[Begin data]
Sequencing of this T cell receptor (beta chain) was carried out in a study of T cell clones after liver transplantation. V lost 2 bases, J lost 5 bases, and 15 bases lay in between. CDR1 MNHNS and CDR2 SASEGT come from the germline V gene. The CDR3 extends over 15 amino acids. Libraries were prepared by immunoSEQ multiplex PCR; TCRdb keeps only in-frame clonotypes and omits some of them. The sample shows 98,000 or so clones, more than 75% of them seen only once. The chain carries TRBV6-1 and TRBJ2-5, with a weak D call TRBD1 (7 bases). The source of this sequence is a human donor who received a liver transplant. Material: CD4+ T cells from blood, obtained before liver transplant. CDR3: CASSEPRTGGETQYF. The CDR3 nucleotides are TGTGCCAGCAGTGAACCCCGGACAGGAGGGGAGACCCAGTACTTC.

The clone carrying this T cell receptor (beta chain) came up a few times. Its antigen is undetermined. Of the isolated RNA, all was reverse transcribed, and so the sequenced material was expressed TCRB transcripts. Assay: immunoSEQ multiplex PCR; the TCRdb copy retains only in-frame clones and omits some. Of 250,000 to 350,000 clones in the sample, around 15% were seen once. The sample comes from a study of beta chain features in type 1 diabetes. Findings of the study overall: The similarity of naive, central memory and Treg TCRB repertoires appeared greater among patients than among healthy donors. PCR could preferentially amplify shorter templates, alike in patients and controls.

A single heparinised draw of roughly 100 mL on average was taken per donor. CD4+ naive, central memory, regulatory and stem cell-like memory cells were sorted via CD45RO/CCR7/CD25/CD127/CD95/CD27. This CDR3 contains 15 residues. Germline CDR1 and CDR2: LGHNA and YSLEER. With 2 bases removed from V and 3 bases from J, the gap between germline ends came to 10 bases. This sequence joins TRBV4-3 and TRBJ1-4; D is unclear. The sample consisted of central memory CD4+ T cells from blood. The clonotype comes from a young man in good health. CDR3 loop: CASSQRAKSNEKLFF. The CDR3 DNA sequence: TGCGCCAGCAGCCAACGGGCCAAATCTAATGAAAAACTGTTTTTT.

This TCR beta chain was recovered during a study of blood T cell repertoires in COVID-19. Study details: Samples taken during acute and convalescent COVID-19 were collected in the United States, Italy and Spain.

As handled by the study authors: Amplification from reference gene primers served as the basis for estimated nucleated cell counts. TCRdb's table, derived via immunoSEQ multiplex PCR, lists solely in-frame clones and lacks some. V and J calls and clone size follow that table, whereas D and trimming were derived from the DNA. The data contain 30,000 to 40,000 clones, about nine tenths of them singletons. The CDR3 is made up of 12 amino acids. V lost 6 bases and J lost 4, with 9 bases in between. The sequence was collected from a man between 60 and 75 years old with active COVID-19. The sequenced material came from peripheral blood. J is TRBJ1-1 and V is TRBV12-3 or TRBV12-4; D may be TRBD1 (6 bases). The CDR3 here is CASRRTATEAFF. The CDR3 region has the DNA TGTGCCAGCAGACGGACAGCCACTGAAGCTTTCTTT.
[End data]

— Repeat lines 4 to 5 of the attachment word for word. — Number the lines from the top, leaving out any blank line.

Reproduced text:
This TCR beta chain was recovered during a study of blood T cell repertoires in COVID-19. Study details: Samples taken during acute and convalescent COVID-19 were collected in the United States, Italy and Spain.

As handled by the study authors: Amplification from reference gene primers served as the basis for estimated nucleated cell counts. TCRdb's table, derived via immunoSEQ multiplex PCR, lists solely in-frame clones and lacks some. V and J calls and clone size follow that table, whereas D and trimming were derived from the DNA. The data contain 30,000 to 40,000 clones, about nine tenths of them singletons. The CDR3 is made up of 12 amino acids. V lost 6 bases and J lost 4, with 9 bases in between. The sequence was collected from a man between 60 and 75 years old with active COVID-19. The sequenced material came from peripheral blood. J is TRBJ1-1 and V is TRBV12-3 or TRBV12-4; D may be TRBD1 (6 bases). The CDR3 here is CASRRTATEAFF. The CDR3 region has the DNA TGTGCCAGCAGACGGACAGCCACTGAAGCTTTCTTT.